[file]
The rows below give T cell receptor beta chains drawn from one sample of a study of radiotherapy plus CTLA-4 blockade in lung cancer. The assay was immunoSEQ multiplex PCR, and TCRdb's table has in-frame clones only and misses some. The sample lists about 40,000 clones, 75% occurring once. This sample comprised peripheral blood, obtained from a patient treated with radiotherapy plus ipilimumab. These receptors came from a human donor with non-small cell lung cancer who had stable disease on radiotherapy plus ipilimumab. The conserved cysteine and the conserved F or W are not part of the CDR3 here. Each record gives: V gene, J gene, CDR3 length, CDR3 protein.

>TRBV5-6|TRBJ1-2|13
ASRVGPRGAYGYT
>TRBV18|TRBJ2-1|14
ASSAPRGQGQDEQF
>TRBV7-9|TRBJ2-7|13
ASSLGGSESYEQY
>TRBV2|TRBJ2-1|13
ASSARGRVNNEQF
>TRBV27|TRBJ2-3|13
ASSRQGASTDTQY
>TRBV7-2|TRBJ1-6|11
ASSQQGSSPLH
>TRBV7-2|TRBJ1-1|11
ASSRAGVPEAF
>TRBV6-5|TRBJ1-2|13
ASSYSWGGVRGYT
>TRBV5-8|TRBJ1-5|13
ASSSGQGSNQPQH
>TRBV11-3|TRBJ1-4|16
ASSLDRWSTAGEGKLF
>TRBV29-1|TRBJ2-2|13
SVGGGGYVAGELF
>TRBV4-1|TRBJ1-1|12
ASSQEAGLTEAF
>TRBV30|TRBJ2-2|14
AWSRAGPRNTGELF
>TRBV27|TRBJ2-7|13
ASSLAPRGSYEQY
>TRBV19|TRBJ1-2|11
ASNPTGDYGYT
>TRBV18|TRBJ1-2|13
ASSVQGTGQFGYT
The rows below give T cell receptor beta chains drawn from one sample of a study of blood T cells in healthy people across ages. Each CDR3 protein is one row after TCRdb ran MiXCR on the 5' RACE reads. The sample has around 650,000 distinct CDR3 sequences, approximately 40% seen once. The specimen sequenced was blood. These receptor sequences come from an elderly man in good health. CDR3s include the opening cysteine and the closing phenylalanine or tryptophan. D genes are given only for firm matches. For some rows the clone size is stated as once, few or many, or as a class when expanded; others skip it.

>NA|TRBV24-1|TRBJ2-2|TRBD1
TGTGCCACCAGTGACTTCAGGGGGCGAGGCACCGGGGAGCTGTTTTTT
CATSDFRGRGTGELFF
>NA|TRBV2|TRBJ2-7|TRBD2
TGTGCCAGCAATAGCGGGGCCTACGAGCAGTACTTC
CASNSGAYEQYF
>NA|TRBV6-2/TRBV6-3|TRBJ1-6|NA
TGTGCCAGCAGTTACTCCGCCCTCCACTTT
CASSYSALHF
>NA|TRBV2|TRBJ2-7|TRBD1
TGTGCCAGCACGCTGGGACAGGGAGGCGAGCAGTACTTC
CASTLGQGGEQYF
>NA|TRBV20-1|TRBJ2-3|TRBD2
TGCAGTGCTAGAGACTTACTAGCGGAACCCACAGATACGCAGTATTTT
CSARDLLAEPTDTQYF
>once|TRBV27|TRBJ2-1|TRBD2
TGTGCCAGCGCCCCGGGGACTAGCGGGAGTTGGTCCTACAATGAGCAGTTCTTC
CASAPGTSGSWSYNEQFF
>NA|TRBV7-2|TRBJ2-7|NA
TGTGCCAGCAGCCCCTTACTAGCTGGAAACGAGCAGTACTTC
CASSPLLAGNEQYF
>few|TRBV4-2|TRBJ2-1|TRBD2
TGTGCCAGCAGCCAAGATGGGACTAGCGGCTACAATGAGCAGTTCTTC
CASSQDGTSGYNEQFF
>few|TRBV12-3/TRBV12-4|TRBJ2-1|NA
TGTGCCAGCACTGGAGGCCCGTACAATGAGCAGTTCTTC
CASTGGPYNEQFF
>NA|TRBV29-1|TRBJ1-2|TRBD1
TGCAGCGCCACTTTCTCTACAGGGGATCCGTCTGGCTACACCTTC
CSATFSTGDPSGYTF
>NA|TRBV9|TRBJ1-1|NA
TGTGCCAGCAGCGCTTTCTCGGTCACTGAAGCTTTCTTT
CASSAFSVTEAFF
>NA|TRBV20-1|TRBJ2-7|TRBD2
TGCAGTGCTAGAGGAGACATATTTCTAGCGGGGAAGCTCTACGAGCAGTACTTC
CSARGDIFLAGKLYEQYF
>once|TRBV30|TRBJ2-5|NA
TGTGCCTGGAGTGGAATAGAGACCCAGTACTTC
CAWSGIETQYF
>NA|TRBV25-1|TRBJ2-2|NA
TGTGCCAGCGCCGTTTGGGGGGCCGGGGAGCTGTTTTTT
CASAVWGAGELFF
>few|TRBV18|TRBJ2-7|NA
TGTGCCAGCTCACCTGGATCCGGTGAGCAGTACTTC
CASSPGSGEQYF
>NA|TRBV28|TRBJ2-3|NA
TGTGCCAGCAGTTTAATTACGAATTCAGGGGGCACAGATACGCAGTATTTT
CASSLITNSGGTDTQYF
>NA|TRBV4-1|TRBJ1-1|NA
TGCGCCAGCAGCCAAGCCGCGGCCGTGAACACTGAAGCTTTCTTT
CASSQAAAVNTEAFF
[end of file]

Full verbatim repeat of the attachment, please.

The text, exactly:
The rows below give T cell receptor beta chains drawn from one sample of a study of radiotherapy plus CTLA-4 blockade in lung cancer. The assay was immunoSEQ multiplex PCR, and TCRdb's table has in-frame clones only and misses some. The sample lists about 40,000 clones, 75% occurring once. This sample comprised peripheral blood, obtained from a patient treated with radiotherapy plus ipilimumab. These receptors came from a human donor with non-small cell lung cancer who had stable disease on radiotherapy plus ipilimumab. The conserved cysteine and the conserved F or W are not part of the CDR3 here. Each record gives: V gene, J gene, CDR3 length, CDR3 protein.

>TRBV5-6|TRBJ1-2|13
ASRVGPRGAYGYT
>TRBV18|TRBJ2-1|14
ASSAPRGQGQDEQF
>TRBV7-9|TRBJ2-7|13
ASSLGGSESYEQY
>TRBV2|TRBJ2-1|13
ASSARGRVNNEQF
>TRBV27|TRBJ2-3|13
ASSRQGASTDTQY
>TRBV7-2|TRBJ1-6|11
ASSQQGSSPLH
>TRBV7-2|TRBJ1-1|11
ASSRAGVPEAF
>TRBV6-5|TRBJ1-2|13
ASSYSWGGVRGYT
>TRBV5-8|TRBJ1-5|13
ASSSGQGSNQPQH
>TRBV11-3|TRBJ1-4|16
ASSLDRWSTAGEGKLF
>TRBV29-1|TRBJ2-2|13
SVGGGGYVAGELF
>TRBV4-1|TRBJ1-1|12
ASSQEAGLTEAF
>TRBV30|TRBJ2-2|14
AWSRAGPRNTGELF
>TRBV27|TRBJ2-7|13
ASSLAPRGSYEQY
>TRBV19|TRBJ1-2|11
ASNPTGDYGYT
>TRBV18|TRBJ1-2|13
ASSVQGTGQFGYT
The rows below give T cell receptor beta chains drawn from one sample of a study of blood T cells in healthy people across ages. Each CDR3 protein is one row after TCRdb ran MiXCR on the 5' RACE reads. The sample has around 650,000 distinct CDR3 sequences, approximately 40% seen once. The specimen sequenced was blood. These receptor sequences come from an elderly man in good health. CDR3s include the opening cysteine and the closing phenylalanine or tryptophan. D genes are given only for firm matches. For some rows the clone size is stated as once, few or many, or as a class when expanded; others skip it.

>NA|TRBV24-1|TRBJ2-2|TRBD1
TGTGCCACCAGTGACTTCAGGGGGCGAGGCACCGGGGAGCTGTTTTTT
CATSDFRGRGTGELFF
>NA|TRBV2|TRBJ2-7|TRBD2
TGTGCCAGCAATAGCGGGGCCTACGAGCAGTACTTC
CASNSGAYEQYF
>NA|TRBV6-2/TRBV6-3|TRBJ1-6|NA
TGTGCCAGCAGTTACTCCGCCCTCCACTTT
CASSYSALHF
>NA|TRBV2|TRBJ2-7|TRBD1
TGTGCCAGCACGCTGGGACAGGGAGGCGAGCAGTACTTC
CASTLGQGGEQYF
>NA|TRBV20-1|TRBJ2-3|TRBD2
TGCAGTGCTAGAGACTTACTAGCGGAACCCACAGATACGCAGTATTTT
CSARDLLAEPTDTQYF
>once|TRBV27|TRBJ2-1|TRBD2
TGTGCCAGCGCCCCGGGGACTAGCGGGAGTTGGTCCTACAATGAGCAGTTCTTC
CASAPGTSGSWSYNEQFF
>NA|TRBV7-2|TRBJ2-7|NA
TGTGCCAGCAGCCCCTTACTAGCTGGAAACGAGCAGTACTTC
CASSPLLAGNEQYF
>few|TRBV4-2|TRBJ2-1|TRBD2
TGTGCCAGCAGCCAAGATGGGACTAGCGGCTACAATGAGCAGTTCTTC
CASSQDGTSGYNEQFF
>few|TRBV12-3/TRBV12-4|TRBJ2-1|NA
TGTGCCAGCACTGGAGGCCCGTACAATGAGCAGTTCTTC
CASTGGPYNEQFF
>NA|TRBV29-1|TRBJ1-2|TRBD1
TGCAGCGCCACTTTCTCTACAGGGGATCCGTCTGGCTACACCTTC
CSATFSTGDPSGYTF
>NA|TRBV9|TRBJ1-1|NA
TGTGCCAGCAGCGCTTTCTCGGTCACTGAAGCTTTCTTT
CASSAFSVTEAFF
>NA|TRBV20-1|TRBJ2-7|TRBD2
TGCAGTGCTAGAGGAGACATATTTCTAGCGGGGAAGCTCTACGAGCAGTACTTC
CSARGDIFLAGKLYEQYF
>once|TRBV30|TRBJ2-5|NA
TGTGCCTGGAGTGGAATAGAGACCCAGTACTTC
CAWSGIETQYF
>NA|TRBV25-1|TRBJ2-2|NA
TGTGCCAGCGCCGTTTGGGGGGCCGGGGAGCTGTTTTTT
CASAVWGAGELFF
>few|TRBV18|TRBJ2-7|NA
TGTGCCAGCTCACCTGGATCCGGTGAGCAGTACTTC
CASSPGSGEQYF
>NA|TRBV28|TRBJ2-3|NA
TGTGCCAGCAGTTTAATTACGAATTCAGGGGGCACAGATACGCAGTATTTT
CASSLITNSGGTDTQYF
>NA|TRBV4-1|TRBJ1-1|NA
TGCGCCAGCAGCCAAGCCGCGGCCGTGAACACTGAAGCTTTCTTT
CASSQAAAVNTEAFF